Ultrasound-Guided Peripheral Access: Part 2

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The following scene is all too familiar. You are approached by nursing because your patient does not have IV access. The patient is a middle-aged male with a history of type 1 diabetes and recurrent visits for gastroparesis and occasional diabetic ketoacidosis (DKA).

Nursing has already attempted multiple times and ultrasound-guided peripheral intravenous (PIV) access was attempted by the vascular access team without success. The department is busy and placing a triple lumen central line for access is not ideal given the time constraints and possibility the patient could be discharged if this is just his gastroparesis and DKA is not present. What are your options?


Interosseous (IO) lines are great resuscitation lines in the critically ill. However, most physicians are not utilizing IO’s in the less-sick patient population. The patient in this example clearly requires access for diagnostic and therapeutic interventions. Suddenly, you recall hearing something about a “peripheral IJ” for situations just like this.

A peripheral IJ (PIJ), also called a “Rapid IJ” or “Easy IJ”, is a common term utilized to describe the procedure of placing a single lumen intravenous catheter into a patient’s internal jugular (IJ) vein. The technique has been well-described for years but depending on local practice patterns, it may still be a novel concept. It provides rapid access in a complex patient through which to initiate diagnostic and therapeutic interventions.

The peripheral IJ is a great option in a difficult access patient who doesn’t requires a central line for caustic medications or multiple points of access. The great thing about this procedure is that it incorporates skills that many physicians already possess. If you can place a central line or an ultrasound-guided peripheral IV, then it is quite simple; it is often easier to cannulate the larger internal jugular vein than a small peripheral vein in the arm.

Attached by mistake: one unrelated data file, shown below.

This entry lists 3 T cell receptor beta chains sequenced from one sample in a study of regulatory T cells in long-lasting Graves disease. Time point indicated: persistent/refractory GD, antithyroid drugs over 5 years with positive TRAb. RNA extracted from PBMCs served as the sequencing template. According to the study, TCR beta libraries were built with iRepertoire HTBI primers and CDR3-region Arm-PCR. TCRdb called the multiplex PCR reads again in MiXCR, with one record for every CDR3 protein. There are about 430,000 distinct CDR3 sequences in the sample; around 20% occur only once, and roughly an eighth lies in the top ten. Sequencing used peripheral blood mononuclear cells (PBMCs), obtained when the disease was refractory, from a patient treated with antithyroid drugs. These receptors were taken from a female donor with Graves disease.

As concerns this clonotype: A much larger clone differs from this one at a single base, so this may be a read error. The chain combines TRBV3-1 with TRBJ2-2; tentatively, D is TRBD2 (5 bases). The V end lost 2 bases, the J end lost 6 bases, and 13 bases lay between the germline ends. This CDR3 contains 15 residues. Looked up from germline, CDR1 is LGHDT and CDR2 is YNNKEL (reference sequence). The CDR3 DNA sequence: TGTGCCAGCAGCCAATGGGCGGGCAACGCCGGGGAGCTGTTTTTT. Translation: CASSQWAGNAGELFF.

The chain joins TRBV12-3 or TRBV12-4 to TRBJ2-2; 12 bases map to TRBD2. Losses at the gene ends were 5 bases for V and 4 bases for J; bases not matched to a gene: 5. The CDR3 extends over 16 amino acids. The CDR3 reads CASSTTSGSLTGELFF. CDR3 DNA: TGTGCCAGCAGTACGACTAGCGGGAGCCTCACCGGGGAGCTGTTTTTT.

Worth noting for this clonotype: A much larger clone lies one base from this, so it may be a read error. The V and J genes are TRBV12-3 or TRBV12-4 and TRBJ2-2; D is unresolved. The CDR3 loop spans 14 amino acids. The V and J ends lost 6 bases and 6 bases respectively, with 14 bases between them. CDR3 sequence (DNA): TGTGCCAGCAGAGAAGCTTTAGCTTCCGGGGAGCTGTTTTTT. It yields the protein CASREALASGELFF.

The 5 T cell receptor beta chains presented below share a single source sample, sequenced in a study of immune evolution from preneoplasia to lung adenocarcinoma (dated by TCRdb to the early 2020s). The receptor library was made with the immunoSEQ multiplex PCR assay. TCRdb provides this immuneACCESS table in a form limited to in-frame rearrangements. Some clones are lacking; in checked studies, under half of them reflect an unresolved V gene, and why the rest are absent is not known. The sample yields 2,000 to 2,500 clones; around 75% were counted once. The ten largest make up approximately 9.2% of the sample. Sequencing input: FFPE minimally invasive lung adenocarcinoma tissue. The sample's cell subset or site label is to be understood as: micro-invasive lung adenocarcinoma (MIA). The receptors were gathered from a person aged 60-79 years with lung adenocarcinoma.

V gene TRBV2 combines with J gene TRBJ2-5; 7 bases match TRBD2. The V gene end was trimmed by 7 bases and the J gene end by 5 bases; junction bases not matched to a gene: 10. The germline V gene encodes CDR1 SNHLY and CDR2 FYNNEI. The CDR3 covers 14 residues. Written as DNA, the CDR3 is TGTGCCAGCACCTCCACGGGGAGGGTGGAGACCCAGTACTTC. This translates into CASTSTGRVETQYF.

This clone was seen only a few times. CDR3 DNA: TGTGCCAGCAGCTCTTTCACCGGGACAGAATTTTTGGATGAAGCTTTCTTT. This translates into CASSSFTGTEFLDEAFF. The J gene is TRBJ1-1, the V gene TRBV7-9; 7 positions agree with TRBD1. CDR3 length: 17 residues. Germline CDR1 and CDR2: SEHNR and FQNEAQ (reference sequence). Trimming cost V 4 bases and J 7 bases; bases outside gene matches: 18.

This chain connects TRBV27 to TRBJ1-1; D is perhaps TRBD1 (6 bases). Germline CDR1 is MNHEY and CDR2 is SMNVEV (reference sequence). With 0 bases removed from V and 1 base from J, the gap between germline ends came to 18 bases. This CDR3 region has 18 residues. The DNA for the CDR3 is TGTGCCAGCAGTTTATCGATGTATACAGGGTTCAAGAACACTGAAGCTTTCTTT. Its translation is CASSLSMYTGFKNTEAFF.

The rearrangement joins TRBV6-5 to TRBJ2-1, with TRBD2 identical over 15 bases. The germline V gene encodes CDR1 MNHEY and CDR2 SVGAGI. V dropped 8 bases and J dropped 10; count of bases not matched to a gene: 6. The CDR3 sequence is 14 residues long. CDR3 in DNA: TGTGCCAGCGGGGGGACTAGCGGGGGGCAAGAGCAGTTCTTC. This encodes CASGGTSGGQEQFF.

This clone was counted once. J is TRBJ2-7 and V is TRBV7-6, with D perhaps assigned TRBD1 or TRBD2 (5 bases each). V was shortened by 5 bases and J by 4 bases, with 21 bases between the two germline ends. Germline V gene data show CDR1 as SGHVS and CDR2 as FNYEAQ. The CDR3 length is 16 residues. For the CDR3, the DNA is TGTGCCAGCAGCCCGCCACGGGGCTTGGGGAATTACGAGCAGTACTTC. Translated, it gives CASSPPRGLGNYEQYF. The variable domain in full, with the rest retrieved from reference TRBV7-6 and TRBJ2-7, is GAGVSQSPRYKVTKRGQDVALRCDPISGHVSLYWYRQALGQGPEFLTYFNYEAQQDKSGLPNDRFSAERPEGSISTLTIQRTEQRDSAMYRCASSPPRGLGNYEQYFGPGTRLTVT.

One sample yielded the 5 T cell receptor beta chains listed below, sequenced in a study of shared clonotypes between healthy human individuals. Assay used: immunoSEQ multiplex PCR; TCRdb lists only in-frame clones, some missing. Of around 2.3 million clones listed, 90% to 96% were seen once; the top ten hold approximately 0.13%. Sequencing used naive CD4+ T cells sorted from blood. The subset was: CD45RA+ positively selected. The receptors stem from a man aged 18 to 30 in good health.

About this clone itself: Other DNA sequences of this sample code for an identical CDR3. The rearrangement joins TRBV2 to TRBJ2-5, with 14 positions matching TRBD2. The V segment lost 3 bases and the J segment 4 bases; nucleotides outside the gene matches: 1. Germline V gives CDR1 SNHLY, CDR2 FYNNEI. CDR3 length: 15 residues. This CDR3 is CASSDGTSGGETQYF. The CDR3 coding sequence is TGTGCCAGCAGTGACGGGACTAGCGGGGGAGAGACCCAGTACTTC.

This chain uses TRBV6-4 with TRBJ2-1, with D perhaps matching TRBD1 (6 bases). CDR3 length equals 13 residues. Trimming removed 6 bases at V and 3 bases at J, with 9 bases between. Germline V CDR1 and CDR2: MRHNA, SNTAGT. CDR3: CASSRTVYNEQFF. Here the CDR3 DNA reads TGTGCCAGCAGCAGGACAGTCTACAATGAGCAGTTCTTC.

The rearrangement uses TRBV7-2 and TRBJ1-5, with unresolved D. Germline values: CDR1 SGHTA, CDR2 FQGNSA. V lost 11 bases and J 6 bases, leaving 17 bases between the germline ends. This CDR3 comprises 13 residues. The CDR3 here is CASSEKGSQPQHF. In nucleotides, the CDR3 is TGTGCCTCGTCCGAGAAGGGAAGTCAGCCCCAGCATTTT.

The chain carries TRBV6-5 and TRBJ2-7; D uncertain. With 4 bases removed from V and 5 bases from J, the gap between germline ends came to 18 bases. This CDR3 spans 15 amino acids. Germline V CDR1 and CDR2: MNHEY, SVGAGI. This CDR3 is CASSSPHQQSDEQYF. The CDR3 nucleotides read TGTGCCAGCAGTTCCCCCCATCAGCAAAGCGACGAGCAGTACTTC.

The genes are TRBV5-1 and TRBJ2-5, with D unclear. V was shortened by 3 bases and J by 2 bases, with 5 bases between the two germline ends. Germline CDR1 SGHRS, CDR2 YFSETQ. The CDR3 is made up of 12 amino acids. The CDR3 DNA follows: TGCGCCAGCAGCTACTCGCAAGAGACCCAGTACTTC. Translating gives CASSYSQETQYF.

Equipment needed, setting up for a Peripheral IJ:

The same equipment utilized for an ultrasound guided peripheral IV is utilized for a peripheral IJ. A longer length catheter should be used, and a 2.5 in (6.4 cm) catheter is often sufficient except in the morbidly obese. Practice variation does exist with the degree of sterile procedure that is employed. It ranges from a technique that mirrors peripheral IV placement to use of a sterile sheath, gloves, and towels. A single-use sterile gel, sterile skin prep, and sterile probe cover should always be used. A flush, J-loop or IV cap, and transparent film dressing are also needed.

Image 1: Basic equipment used for ultrasound-guided peripheral IJ line placement.

Ultrasound-Guided Peripheral Access Part 2 Image 1 - PIJ equipment


The patient should be placed in a supine position, often in Trendelenburg, to distend the internal jugular vein. Use the high-frequency linear probe. The ultrasound machine should be placed near the patient’s chest level with the screen facing the head of the bed. This allows you to cannulate the IJ while keeping your ultrasound images in a direct line of sight.

Confirmation of internal jugular target:

The vein should be thin walled, easily compressible, not pulsatile, and is frequently oval or triangle-shaped while the carotid artery will be pulsatile, circular, and have thicker walls. Color flow or doppler can be utilized to further confirm if needed. The IJ and carotid can be side-by-side or directly on top of one another. This frequently changes as the patient’s head position moves (Image 2).